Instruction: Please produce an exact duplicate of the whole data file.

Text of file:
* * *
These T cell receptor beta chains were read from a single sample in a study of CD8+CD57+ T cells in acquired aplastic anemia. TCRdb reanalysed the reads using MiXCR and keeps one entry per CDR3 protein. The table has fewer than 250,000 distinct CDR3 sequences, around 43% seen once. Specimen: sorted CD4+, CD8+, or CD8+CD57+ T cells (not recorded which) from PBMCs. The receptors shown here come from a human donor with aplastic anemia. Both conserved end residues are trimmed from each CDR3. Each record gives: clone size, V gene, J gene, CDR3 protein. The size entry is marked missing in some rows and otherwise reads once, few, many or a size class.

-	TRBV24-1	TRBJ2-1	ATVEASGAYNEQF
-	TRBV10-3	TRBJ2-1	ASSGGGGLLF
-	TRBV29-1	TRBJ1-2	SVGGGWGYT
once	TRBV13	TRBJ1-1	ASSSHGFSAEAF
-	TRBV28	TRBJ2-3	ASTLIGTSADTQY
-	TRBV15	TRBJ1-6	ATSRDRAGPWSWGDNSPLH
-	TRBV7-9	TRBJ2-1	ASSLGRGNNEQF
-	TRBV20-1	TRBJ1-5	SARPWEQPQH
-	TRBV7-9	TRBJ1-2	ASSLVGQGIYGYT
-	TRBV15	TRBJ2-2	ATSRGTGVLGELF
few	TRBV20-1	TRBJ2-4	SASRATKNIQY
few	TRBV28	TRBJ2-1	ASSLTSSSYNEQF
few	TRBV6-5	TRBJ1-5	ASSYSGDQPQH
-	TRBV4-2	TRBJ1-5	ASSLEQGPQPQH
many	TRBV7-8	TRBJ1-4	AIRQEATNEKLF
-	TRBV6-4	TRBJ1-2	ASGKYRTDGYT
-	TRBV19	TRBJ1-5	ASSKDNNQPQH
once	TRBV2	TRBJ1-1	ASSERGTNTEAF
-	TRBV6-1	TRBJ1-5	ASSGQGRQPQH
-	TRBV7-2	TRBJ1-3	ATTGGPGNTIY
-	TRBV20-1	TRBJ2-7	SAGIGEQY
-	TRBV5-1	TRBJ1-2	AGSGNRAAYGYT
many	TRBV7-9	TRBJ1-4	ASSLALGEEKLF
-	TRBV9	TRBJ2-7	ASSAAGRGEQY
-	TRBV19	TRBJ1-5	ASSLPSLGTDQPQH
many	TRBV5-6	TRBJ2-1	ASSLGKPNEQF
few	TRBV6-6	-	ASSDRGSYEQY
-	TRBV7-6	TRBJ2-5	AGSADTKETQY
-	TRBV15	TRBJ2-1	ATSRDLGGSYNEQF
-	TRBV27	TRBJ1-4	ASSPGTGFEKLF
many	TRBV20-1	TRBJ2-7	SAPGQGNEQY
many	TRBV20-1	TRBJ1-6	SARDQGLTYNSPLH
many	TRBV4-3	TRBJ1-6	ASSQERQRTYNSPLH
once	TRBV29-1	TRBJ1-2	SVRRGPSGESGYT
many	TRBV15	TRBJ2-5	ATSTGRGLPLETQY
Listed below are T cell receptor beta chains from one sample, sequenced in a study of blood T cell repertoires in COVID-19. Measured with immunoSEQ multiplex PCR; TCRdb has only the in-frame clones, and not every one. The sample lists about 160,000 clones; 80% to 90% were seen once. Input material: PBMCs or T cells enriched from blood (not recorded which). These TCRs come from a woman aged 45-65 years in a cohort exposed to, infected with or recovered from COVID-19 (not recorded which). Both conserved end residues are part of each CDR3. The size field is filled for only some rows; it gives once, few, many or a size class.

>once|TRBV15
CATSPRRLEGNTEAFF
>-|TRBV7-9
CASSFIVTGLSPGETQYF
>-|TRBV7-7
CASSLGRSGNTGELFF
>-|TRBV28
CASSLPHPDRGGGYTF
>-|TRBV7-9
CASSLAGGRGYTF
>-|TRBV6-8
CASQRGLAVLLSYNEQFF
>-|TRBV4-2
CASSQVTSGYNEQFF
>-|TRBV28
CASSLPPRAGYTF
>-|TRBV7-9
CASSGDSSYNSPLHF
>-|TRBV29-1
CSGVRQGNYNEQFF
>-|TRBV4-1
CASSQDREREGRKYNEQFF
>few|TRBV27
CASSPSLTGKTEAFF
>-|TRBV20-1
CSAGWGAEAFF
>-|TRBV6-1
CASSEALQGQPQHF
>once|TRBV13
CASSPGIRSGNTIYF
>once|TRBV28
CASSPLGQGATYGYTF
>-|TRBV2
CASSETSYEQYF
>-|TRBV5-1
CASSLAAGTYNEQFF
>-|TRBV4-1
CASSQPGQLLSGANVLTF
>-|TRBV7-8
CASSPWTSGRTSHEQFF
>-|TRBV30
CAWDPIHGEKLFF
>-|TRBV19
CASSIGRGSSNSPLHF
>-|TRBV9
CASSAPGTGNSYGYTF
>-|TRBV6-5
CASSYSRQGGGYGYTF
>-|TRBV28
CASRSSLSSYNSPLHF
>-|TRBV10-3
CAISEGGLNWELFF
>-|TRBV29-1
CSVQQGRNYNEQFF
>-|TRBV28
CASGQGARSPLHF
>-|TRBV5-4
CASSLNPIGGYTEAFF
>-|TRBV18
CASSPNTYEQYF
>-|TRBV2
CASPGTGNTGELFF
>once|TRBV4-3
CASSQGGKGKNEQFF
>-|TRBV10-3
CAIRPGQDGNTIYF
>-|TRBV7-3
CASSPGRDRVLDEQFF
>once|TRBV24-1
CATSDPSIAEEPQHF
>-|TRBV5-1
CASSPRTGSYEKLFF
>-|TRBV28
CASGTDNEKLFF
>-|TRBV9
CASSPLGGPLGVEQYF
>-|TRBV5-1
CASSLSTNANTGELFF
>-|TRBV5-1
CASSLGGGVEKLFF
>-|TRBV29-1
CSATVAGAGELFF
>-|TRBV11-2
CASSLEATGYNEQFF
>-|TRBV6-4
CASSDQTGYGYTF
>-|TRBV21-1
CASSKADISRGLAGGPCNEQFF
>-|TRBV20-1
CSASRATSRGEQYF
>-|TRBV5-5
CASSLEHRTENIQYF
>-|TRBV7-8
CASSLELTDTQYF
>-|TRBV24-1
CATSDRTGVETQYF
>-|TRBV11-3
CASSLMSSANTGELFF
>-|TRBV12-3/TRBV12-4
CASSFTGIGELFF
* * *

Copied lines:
These T cell receptor beta chains were read from a single sample in a study of CD8+CD57+ T cells in acquired aplastic anemia. TCRdb reanalysed the reads using MiXCR and keeps one entry per CDR3 protein. The table has fewer than 250,000 distinct CDR3 sequences, around 43% seen once. Specimen: sorted CD4+, CD8+, or CD8+CD57+ T cells (not recorded which) from PBMCs. The receptors shown here come from a human donor with aplastic anemia. Both conserved end residues are trimmed from each CDR3. Each record gives: clone size, V gene, J gene, CDR3 protein. The size entry is marked missing in some rows and otherwise reads once, few, many or a size class.

-	TRBV24-1	TRBJ2-1	ATVEASGAYNEQF
-	TRBV10-3	TRBJ2-1	ASSGGGGLLF
-	TRBV29-1	TRBJ1-2	SVGGGWGYT
once	TRBV13	TRBJ1-1	ASSSHGFSAEAF
-	TRBV28	TRBJ2-3	ASTLIGTSADTQY
-	TRBV15	TRBJ1-6	ATSRDRAGPWSWGDNSPLH
-	TRBV7-9	TRBJ2-1	ASSLGRGNNEQF
-	TRBV20-1	TRBJ1-5	SARPWEQPQH
-	TRBV7-9	TRBJ1-2	ASSLVGQGIYGYT
-	TRBV15	TRBJ2-2	ATSRGTGVLGELF
few	TRBV20-1	TRBJ2-4	SASRATKNIQY
few	TRBV28	TRBJ2-1	ASSLTSSSYNEQF
few	TRBV6-5	TRBJ1-5	ASSYSGDQPQH
-	TRBV4-2	TRBJ1-5	ASSLEQGPQPQH
many	TRBV7-8	TRBJ1-4	AIRQEATNEKLF
-	TRBV6-4	TRBJ1-2	ASGKYRTDGYT
-	TRBV19	TRBJ1-5	ASSKDNNQPQH
once	TRBV2	TRBJ1-1	ASSERGTNTEAF
-	TRBV6-1	TRBJ1-5	ASSGQGRQPQH
-	TRBV7-2	TRBJ1-3	ATTGGPGNTIY
-	TRBV20-1	TRBJ2-7	SAGIGEQY
-	TRBV5-1	TRBJ1-2	AGSGNRAAYGYT
many	TRBV7-9	TRBJ1-4	ASSLALGEEKLF
-	TRBV9	TRBJ2-7	ASSAAGRGEQY
-	TRBV19	TRBJ1-5	ASSLPSLGTDQPQH
many	TRBV5-6	TRBJ2-1	ASSLGKPNEQF
few	TRBV6-6	-	ASSDRGSYEQY
-	TRBV7-6	TRBJ2-5	AGSADTKETQY
-	TRBV15	TRBJ2-1	ATSRDLGGSYNEQF
-	TRBV27	TRBJ1-4	ASSPGTGFEKLF
many	TRBV20-1	TRBJ2-7	SAPGQGNEQY
many	TRBV20-1	TRBJ1-6	SARDQGLTYNSPLH
many	TRBV4-3	TRBJ1-6	ASSQERQRTYNSPLH
once	TRBV29-1	TRBJ1-2	SVRRGPSGESGYT
many	TRBV15	TRBJ2-5	ATSTGRGLPLETQY
Listed below are T cell receptor beta chains from one sample, sequenced in a study of blood T cell repertoires in COVID-19. Measured with immunoSEQ multiplex PCR; TCRdb has only the in-frame clones, and not every one. The sample lists about 160,000 clones; 80% to 90% were seen once. Input material: PBMCs or T cells enriched from blood (not recorded which). These TCRs come from a woman aged 45-65 years in a cohort exposed to, infected with or recovered from COVID-19 (not recorded which). Both conserved end residues are part of each CDR3. The size field is filled for only some rows; it gives once, few, many or a size class.

>once|TRBV15
CATSPRRLEGNTEAFF
>-|TRBV7-9
CASSFIVTGLSPGETQYF
>-|TRBV7-7
CASSLGRSGNTGELFF
>-|TRBV28
CASSLPHPDRGGGYTF
>-|TRBV7-9
CASSLAGGRGYTF
>-|TRBV6-8
CASQRGLAVLLSYNEQFF
>-|TRBV4-2
CASSQVTSGYNEQFF
>-|TRBV28
CASSLPPRAGYTF
>-|TRBV7-9
CASSGDSSYNSPLHF
>-|TRBV29-1
CSGVRQGNYNEQFF
>-|TRBV4-1
CASSQDREREGRKYNEQFF
>few|TRBV27
CASSPSLTGKTEAFF
>-|TRBV20-1
CSAGWGAEAFF
>-|TRBV6-1
CASSEALQGQPQHF
>once|TRBV13
CASSPGIRSGNTIYF
>once|TRBV28
CASSPLGQGATYGYTF
>-|TRBV2
CASSETSYEQYF
>-|TRBV5-1
CASSLAAGTYNEQFF
>-|TRBV4-1
CASSQPGQLLSGANVLTF
>-|TRBV7-8
CASSPWTSGRTSHEQFF
>-|TRBV30
CAWDPIHGEKLFF
>-|TRBV19
CASSIGRGSSNSPLHF
>-|TRBV9
CASSAPGTGNSYGYTF
>-|TRBV6-5
CASSYSRQGGGYGYTF
>-|TRBV28
CASRSSLSSYNSPLHF
>-|TRBV10-3
CAISEGGLNWELFF
>-|TRBV29-1
CSVQQGRNYNEQFF
>-|TRBV28
CASGQGARSPLHF
>-|TRBV5-4
CASSLNPIGGYTEAFF
>-|TRBV18
CASSPNTYEQYF
>-|TRBV2
CASPGTGNTGELFF
>once|TRBV4-3
CASSQGGKGKNEQFF
>-|TRBV10-3
CAIRPGQDGNTIYF
>-|TRBV7-3
CASSPGRDRVLDEQFF
>once|TRBV24-1
CATSDPSIAEEPQHF
>-|TRBV5-1
CASSPRTGSYEKLFF
>-|TRBV28
CASGTDNEKLFF
>-|TRBV9
CASSPLGGPLGVEQYF
>-|TRBV5-1
CASSLSTNANTGELFF
>-|TRBV5-1
CASSLGGGVEKLFF
>-|TRBV29-1
CSATVAGAGELFF
>-|TRBV11-2
CASSLEATGYNEQFF
>-|TRBV6-4
CASSDQTGYGYTF
>-|TRBV21-1
CASSKADISRGLAGGPCNEQFF
>-|TRBV20-1
CSASRATSRGEQYF
>-|TRBV5-5
CASSLEHRTENIQYF
>-|TRBV7-8
CASSLELTDTQYF
>-|TRBV24-1
CATSDRTGVETQYF
>-|TRBV11-3
CASSLMSSANTGELFF
>-|TRBV12-3/TRBV12-4
CASSFTGIGELFF